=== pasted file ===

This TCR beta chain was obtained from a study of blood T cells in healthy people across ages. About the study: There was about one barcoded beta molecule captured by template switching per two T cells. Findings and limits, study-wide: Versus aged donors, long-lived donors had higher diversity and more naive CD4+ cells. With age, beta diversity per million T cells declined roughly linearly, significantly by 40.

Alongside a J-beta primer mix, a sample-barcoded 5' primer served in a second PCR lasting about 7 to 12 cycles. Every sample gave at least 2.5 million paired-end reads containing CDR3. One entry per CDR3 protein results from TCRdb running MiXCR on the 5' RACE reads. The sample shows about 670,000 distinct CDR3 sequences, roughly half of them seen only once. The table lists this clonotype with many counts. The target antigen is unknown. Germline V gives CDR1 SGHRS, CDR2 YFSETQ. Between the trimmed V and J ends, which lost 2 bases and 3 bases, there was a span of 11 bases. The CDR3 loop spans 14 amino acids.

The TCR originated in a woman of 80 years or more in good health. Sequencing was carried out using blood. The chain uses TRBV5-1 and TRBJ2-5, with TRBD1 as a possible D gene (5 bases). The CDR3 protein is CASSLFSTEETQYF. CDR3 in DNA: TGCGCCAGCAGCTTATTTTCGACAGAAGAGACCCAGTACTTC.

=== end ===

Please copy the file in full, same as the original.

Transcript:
This TCR beta chain was obtained from a study of blood T cells in healthy people across ages. About the study: There was about one barcoded beta molecule captured by template switching per two T cells. Findings and limits, study-wide: Versus aged donors, long-lived donors had higher diversity and more naive CD4+ cells. With age, beta diversity per million T cells declined roughly linearly, significantly by 40.

Alongside a J-beta primer mix, a sample-barcoded 5' primer served in a second PCR lasting about 7 to 12 cycles. Every sample gave at least 2.5 million paired-end reads containing CDR3. One entry per CDR3 protein results from TCRdb running MiXCR on the 5' RACE reads. The sample shows about 670,000 distinct CDR3 sequences, roughly half of them seen only once. The table lists this clonotype with many counts. The target antigen is unknown. Germline V gives CDR1 SGHRS, CDR2 YFSETQ. Between the trimmed V and J ends, which lost 2 bases and 3 bases, there was a span of 11 bases. The CDR3 loop spans 14 amino acids.

The TCR originated in a woman of 80 years or more in good health. Sequencing was carried out using blood. The chain uses TRBV5-1 and TRBJ2-5, with TRBD1 as a possible D gene (5 bases). The CDR3 protein is CASSLFSTEETQYF. CDR3 in DNA: TGCGCCAGCAGCTTATTTTCGACAGAAGAGACCCAGTACTTC.